A Rosh HaShanah prelude

September 16, 2019 by Rabbi Raymond Apple
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Rabbi Raymond Apple writes about Rosh Hashanah….

Rabbi Raymond Apple


God said to Moses, “Remove your shoes, for the place where you stand is holy ground” (Exodus 3:50).

The place where we stand on Rosh HaShanah is also holy ground. We do not have to remove our shoes (though we do on Yom Kippur), but what we have to put aside are the concerns that fill our minds throughout the rest of the year.

These concerns which have no place on Rosh HaShanah are jealousy, rivalry, egotism and selfishness, attitudes which put down other people and leave no room for them, especially if their race, religion, politics and possessions are different from mine.

I had a friend who used to say that in God’s eyes we were all the same because “your grandmother and mine dried their washing under the same sun”.

On holy ground there is tolerance. But somehow there is also intolerance; Professor Alexander Altmann said, “There are both tolerance and intolerance in the Jewish tradition”.

The tolerance is not that of a polytheistic society when one man’s god is as good as another’s. It is the kind of tolerance which is “a radical innovation in the history of religion”, a tolerance which gives everyone a right, a dignity, an identity, all living their lives under the same sun.

The intolerance is of ideas of superiority that say, “I have every right to be myself… but if you want the same right for yourself, I have the right to kill you so that you do not pollute the earth”.

On the holy ground of Rosh HaShanah, the Jew says, “Surely we can smile at each other and enjoy the same sun.”


When God made the world He decided that Man would have the power of speech. The Targum says that He made Man “nefesh m’mal’la”, a speaking being. Human beings can speak, and they do, especially Jews.

Jews maybe speak too much, but Elie Wiesel noted that Jews not only have times when they speak but also their great silences.

One such silence followed the Holocaust. Europe was a place of devastation where words were inadequate and impossible.

Whose words? God’s maybe, for Jews felt disappointed that God apparently had failed to shout and scream at the perpetrators of the horror.

God’s words… and the world’s. A supposed civilisation which had spoken over-confidently about Enlightenment and progress and now had nothing to say.

God’s words, the world’s… the churches, who had preached smooth sermons about love but were unable to protest at hatred.

The Jews, for their part, were stunned and unable to speak. We still are.


The two greetings don’t agree: “Happy New Year!” isn’t the same as “Shanah Tovah!”

Between “happy” and “tovah” (“good”) there’s quite a difference. “Happy” is more momentary and frivolous, “good” is more lasting and ethical.

The adjectives are different, but the noun is identical – “year” and “shanah” both denote a span of time. Samson Raphael Hirsch, however, sees a difference.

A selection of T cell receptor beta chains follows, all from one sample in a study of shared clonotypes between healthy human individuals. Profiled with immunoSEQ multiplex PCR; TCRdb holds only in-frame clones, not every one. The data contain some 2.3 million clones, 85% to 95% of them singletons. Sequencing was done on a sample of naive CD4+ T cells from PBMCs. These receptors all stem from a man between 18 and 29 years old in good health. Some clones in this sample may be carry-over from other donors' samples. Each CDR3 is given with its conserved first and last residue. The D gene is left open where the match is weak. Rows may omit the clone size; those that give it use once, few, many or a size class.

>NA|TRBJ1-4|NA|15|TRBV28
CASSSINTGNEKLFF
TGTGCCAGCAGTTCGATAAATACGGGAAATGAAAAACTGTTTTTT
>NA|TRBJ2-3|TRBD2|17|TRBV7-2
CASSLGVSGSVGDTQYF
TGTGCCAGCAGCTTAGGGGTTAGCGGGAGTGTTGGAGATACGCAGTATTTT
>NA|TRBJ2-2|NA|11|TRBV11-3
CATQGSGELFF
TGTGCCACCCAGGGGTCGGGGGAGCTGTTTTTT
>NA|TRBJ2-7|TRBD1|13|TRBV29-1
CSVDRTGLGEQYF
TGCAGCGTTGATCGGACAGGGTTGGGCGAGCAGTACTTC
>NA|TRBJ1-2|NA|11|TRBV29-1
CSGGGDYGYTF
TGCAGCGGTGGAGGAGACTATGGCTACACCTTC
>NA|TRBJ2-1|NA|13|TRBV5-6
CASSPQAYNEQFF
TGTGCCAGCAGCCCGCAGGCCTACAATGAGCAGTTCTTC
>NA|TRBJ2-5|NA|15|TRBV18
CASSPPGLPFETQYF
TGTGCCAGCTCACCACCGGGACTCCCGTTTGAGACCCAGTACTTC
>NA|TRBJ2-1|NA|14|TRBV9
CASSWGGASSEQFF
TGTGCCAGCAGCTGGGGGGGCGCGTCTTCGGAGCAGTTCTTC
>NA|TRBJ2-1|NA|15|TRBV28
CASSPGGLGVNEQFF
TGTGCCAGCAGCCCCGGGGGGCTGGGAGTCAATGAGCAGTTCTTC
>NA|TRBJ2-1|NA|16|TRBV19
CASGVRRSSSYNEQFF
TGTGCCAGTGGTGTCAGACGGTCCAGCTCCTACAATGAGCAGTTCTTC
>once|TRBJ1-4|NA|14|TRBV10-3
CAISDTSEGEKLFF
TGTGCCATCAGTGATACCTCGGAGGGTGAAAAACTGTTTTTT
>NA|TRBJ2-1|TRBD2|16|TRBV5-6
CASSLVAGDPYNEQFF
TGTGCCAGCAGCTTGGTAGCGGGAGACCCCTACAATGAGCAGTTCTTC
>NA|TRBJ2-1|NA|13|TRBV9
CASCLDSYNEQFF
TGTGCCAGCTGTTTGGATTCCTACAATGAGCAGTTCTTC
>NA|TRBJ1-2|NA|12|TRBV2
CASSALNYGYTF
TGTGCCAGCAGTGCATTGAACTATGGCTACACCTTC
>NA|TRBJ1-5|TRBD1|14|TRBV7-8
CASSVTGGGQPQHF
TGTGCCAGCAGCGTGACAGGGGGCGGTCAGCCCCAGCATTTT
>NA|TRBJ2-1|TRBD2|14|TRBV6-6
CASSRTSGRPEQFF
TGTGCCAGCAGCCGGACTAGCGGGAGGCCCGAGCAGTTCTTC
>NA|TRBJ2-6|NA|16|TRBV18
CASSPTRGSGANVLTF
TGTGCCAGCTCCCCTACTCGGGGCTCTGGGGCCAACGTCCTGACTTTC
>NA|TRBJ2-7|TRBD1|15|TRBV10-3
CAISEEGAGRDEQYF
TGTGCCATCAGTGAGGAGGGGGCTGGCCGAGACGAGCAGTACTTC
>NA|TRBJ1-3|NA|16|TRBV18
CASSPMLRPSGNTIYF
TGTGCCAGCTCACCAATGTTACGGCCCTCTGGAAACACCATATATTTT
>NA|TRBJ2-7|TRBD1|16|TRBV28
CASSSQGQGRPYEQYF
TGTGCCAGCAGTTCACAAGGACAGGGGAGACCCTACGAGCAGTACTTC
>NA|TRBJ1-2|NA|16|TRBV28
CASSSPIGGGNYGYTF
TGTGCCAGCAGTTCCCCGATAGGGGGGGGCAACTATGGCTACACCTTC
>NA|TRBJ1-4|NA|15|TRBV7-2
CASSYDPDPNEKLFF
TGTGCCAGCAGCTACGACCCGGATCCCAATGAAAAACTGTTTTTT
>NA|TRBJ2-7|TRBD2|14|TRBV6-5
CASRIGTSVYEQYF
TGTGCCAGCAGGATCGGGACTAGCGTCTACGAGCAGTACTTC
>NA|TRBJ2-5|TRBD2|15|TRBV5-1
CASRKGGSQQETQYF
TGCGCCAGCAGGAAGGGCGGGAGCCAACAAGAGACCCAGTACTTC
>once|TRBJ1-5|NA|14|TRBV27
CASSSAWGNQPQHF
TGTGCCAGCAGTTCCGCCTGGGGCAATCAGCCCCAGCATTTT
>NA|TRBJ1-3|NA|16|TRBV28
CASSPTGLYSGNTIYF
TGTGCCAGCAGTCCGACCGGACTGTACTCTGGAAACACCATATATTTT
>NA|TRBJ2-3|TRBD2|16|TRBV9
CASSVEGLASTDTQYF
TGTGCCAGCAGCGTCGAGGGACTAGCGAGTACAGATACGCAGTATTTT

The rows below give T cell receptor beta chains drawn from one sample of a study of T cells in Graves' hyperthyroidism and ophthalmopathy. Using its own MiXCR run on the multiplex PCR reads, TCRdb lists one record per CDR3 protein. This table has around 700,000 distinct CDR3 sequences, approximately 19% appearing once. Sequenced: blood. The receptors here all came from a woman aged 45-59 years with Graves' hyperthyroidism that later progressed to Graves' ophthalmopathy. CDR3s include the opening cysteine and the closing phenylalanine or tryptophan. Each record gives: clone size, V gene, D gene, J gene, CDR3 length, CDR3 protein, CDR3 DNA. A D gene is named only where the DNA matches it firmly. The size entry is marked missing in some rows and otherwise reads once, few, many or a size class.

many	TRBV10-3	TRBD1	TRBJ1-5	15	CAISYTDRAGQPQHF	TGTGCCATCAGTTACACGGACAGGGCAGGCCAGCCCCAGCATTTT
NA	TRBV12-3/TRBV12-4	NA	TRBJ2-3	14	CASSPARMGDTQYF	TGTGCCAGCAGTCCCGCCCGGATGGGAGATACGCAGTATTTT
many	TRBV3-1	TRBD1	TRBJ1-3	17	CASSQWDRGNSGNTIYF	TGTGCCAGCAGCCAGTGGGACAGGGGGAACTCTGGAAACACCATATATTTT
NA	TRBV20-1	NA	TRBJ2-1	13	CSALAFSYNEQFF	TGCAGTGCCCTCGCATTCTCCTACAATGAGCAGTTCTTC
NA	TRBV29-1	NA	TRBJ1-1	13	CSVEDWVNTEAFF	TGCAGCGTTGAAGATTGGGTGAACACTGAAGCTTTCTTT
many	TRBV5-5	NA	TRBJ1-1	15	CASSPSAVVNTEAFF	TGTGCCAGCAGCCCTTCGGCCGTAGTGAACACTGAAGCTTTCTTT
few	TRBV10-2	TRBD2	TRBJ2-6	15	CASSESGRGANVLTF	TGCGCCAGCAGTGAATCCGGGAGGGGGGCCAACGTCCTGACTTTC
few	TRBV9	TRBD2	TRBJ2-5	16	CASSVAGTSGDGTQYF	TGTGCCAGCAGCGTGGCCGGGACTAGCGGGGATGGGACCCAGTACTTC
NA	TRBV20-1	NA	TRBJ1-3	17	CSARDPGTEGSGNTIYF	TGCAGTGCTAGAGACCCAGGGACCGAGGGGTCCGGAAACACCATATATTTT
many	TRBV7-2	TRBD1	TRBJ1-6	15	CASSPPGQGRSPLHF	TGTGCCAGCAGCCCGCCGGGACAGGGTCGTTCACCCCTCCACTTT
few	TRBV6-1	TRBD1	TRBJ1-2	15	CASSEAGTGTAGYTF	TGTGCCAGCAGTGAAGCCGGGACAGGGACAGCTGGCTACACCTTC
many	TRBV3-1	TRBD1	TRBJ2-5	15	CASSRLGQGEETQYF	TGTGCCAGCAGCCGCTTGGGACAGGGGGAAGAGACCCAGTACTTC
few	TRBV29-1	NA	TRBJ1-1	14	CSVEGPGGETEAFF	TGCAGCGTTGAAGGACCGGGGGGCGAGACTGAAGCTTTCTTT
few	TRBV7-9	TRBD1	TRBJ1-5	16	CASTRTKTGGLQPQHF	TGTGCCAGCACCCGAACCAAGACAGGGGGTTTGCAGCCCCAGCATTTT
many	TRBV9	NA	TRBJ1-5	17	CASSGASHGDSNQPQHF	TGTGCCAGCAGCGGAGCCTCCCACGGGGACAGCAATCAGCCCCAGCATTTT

“Year” indicates a number of days, weeks and months. Every year has the same length, though there is a minor difference between years if one of them happens to be a leap year.

“Shanah” in Hebrew presumably comes from the root that means to repeat: this year from the mathematical point of view is a repeat of last year and next year will be a repeat of this one.

But Hirsch points out that there is another Hebrew root that means to change, to make a “shinnui”. The art of living is to cope both with sameness and with change.


3-day Jews are not a modern phenomenon.

Philo, the 1st-century Jewish philosopher, saw that in Alexandria many Jews hardly ever entered a synagogue. Some came to services only on Yom Kippur.

In their modern form, 3-day Jews are likely to attend on Rosh HaShanah, Pesach and Yom Kippur, and then of course they are full of complaints that the services did nothing for them.

What they find wrong is probably the length of the services, the unfamiliar Hebrew, the archaic English, the old-fashioned concepts, the operatic cantors, the dreary sermons, and possibly also the uncomfortable seats, the poor acoustics and the other people present.

There are also gripes about how much the synagogue charges and how little interest the management takes in the members and their families. A sorry story all round.

Is there an answer?

In fact there are two – change your shule, or change yourself. If the problem lies with the shule, find an alternative – or create one.

If it is just possible that the problem lies with you yourself, in that you have not devoted any time or effort to personal spiritual lead-up to your synagogue visit, maybe you should take yourself in hand.

Musical or artistic appreciation takes time, patience, perseverance and even expense. Spiritual appreciation is no different.

Rabbi Raymond Apple served for 32 years as the chief minister of the Great Synagogue, Sydney, Australia’s oldest and most prestigious congregation. He is now retired and lives in Jerusalem where he answers interesting questions.

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